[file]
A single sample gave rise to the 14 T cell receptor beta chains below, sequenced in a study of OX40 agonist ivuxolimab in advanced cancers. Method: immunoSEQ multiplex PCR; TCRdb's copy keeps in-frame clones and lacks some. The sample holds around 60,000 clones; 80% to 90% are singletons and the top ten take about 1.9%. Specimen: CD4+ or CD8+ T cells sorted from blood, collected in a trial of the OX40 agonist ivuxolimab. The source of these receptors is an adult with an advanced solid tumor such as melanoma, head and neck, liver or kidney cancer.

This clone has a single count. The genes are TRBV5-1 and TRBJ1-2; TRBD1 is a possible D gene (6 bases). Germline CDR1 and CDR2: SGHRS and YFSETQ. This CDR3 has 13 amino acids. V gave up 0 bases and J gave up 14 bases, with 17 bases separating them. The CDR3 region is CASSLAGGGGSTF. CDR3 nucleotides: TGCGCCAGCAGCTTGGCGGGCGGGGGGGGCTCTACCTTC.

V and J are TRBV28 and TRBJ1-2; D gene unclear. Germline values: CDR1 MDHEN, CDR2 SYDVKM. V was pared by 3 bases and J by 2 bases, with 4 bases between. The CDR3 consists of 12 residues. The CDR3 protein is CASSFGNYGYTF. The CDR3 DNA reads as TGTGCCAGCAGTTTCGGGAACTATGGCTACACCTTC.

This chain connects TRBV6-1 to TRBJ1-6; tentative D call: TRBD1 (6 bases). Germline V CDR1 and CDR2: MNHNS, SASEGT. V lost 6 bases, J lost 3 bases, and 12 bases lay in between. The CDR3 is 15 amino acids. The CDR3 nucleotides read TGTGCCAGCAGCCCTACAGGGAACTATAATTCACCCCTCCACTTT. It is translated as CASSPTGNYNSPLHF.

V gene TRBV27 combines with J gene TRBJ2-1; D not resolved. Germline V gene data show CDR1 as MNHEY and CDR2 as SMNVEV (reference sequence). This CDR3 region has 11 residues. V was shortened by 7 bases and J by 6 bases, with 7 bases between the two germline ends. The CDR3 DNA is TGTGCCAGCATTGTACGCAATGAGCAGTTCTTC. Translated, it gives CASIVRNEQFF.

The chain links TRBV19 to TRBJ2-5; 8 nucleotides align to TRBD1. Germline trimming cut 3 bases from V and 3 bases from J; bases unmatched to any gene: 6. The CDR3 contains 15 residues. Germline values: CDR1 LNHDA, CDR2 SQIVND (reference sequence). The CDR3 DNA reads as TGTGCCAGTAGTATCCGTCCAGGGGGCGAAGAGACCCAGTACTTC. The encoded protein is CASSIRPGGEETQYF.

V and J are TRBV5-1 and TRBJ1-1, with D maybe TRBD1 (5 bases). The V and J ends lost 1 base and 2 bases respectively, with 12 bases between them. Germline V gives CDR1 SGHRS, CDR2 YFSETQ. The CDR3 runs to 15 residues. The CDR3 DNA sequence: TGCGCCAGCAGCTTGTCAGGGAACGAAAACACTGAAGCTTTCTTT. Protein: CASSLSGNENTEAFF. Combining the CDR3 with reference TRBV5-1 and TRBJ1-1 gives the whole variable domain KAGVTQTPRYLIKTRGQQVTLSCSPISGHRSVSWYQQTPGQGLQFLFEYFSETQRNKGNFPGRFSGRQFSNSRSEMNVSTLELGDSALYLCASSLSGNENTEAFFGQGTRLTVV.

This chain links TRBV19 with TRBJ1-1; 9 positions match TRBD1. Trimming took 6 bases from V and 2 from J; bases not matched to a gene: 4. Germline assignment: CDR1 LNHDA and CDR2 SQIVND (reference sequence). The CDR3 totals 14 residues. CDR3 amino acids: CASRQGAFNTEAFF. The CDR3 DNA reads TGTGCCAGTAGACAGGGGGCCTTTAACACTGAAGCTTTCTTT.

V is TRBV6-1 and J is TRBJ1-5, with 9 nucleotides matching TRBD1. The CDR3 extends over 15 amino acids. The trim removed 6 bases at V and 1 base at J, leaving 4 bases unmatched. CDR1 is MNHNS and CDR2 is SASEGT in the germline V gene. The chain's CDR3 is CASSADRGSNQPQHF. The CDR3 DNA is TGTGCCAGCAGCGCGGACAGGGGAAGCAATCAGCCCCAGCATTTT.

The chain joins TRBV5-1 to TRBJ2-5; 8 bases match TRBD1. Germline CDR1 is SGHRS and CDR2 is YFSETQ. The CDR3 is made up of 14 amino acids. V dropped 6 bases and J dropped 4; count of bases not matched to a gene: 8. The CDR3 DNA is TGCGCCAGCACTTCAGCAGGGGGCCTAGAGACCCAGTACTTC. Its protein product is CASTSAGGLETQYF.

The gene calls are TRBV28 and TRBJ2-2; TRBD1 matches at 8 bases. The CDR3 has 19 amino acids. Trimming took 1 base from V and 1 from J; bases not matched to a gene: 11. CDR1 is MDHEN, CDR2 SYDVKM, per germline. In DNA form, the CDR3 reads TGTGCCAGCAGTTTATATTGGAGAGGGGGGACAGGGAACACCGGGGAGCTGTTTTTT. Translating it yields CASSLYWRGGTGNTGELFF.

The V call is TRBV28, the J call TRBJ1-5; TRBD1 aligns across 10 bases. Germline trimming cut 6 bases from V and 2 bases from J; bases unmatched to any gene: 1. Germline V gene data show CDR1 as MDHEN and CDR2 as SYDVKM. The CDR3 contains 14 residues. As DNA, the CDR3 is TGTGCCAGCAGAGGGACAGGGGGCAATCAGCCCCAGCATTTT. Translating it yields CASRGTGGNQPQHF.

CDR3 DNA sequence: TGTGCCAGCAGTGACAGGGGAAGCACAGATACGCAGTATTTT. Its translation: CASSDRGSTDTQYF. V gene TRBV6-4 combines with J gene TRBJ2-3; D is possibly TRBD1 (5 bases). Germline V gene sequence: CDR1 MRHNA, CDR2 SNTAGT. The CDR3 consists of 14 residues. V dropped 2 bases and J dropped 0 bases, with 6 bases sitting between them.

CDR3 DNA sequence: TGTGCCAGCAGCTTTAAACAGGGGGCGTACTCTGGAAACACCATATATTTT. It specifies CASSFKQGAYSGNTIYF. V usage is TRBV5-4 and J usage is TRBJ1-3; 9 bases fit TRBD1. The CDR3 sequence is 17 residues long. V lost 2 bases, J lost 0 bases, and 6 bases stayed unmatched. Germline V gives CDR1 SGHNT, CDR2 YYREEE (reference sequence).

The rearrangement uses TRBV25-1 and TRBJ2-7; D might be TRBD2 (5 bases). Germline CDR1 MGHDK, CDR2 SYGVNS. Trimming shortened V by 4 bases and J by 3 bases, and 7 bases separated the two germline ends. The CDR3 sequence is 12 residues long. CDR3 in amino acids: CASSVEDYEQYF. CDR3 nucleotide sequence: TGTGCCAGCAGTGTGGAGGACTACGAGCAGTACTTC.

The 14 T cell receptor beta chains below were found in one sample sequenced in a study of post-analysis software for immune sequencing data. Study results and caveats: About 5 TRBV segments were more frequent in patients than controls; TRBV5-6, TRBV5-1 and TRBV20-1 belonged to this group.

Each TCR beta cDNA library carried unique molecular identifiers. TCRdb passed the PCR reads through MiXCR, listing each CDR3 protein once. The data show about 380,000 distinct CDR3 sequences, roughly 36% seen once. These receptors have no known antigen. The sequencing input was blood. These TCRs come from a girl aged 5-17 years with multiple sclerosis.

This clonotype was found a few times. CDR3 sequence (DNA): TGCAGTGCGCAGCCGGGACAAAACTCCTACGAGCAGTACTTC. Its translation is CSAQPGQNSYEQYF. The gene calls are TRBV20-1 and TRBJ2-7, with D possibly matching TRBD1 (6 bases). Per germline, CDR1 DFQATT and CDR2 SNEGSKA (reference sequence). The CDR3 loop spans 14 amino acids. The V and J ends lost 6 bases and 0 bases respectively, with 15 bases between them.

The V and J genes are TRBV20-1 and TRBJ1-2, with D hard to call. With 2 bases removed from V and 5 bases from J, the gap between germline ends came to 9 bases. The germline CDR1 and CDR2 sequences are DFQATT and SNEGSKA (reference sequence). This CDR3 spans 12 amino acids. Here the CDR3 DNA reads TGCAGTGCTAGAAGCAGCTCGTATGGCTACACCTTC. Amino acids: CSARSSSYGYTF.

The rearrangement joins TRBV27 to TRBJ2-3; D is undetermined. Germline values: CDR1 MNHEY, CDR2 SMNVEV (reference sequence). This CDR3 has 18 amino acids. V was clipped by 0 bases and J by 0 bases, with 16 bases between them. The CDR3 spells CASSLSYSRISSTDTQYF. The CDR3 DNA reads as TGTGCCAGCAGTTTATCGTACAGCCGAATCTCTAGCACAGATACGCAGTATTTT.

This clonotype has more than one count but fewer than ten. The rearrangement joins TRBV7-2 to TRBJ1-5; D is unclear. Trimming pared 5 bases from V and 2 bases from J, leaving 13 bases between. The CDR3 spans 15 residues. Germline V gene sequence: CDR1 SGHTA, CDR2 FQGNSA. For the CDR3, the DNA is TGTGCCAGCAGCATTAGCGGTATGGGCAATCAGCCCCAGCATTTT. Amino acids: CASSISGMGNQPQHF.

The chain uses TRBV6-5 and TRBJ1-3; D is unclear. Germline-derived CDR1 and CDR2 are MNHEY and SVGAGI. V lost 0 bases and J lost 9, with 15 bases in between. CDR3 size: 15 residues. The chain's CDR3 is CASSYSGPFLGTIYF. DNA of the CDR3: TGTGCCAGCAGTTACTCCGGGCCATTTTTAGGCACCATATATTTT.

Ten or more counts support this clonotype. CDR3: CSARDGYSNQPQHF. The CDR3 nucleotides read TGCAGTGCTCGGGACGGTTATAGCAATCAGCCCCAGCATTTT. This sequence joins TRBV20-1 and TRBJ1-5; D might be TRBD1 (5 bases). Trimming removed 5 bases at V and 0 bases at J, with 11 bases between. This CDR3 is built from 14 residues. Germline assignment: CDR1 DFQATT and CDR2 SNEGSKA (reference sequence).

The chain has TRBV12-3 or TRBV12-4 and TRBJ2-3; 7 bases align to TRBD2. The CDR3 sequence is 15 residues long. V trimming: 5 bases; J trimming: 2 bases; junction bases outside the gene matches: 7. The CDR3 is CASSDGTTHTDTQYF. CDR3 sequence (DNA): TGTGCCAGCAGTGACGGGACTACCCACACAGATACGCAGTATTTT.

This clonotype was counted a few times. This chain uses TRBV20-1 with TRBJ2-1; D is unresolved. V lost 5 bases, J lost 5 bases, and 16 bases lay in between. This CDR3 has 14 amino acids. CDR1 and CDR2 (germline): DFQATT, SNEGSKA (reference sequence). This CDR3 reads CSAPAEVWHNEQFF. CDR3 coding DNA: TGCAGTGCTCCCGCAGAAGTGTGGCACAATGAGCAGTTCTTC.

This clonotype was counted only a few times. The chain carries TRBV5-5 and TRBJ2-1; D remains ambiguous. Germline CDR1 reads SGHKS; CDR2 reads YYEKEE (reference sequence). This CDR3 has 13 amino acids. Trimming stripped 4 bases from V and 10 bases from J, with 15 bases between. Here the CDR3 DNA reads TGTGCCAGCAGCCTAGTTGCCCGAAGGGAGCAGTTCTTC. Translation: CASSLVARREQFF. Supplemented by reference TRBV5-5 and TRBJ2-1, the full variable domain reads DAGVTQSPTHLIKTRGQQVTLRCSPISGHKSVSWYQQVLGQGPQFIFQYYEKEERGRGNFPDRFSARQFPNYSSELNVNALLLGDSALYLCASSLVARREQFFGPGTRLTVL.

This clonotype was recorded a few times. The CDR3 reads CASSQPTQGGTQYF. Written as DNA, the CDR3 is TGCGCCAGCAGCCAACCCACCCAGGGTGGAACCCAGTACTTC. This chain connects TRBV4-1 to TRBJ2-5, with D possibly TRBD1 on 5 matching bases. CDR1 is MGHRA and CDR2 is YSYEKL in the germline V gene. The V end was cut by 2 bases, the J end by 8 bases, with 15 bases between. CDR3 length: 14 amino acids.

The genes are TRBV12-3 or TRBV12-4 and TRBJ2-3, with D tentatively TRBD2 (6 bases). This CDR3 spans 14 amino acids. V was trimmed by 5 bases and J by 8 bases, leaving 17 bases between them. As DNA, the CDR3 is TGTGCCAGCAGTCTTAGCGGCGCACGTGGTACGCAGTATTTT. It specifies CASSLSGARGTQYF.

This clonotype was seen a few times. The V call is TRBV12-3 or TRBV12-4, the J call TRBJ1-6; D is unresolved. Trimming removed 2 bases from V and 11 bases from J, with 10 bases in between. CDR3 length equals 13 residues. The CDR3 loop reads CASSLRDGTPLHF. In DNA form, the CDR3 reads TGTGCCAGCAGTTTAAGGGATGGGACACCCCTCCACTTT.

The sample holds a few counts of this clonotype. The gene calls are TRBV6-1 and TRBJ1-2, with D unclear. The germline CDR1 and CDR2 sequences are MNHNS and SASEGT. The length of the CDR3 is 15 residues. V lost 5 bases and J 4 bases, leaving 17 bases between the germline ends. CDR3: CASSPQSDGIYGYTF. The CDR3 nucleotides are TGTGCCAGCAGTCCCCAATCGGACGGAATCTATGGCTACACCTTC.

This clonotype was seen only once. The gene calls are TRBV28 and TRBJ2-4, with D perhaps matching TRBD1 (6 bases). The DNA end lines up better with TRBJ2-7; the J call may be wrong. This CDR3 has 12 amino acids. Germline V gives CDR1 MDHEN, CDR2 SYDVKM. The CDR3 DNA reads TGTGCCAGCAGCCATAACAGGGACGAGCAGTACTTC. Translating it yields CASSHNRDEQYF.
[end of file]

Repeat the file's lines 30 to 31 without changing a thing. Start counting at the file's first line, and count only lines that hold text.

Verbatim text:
The sample holds a few counts of this clonotype. The gene calls are TRBV6-1 and TRBJ1-2, with D unclear. The germline CDR1 and CDR2 sequences are MNHNS and SASEGT. The length of the CDR3 is 15 residues. V lost 5 bases and J 4 bases, leaving 17 bases between the germline ends. CDR3: CASSPQSDGIYGYTF. The CDR3 nucleotides are TGTGCCAGCAGTCCCCAATCGGACGGAATCTATGGCTACACCTTC.

This clonotype was seen only once. The gene calls are TRBV28 and TRBJ2-4, with D perhaps matching TRBD1 (6 bases). The DNA end lines up better with TRBJ2-7; the J call may be wrong. This CDR3 has 12 amino acids. Germline V gives CDR1 MDHEN, CDR2 SYDVKM. The CDR3 DNA reads TGTGCCAGCAGCCATAACAGGGACGAGCAGTACTTC. Translating it yields CASSHNRDEQYF.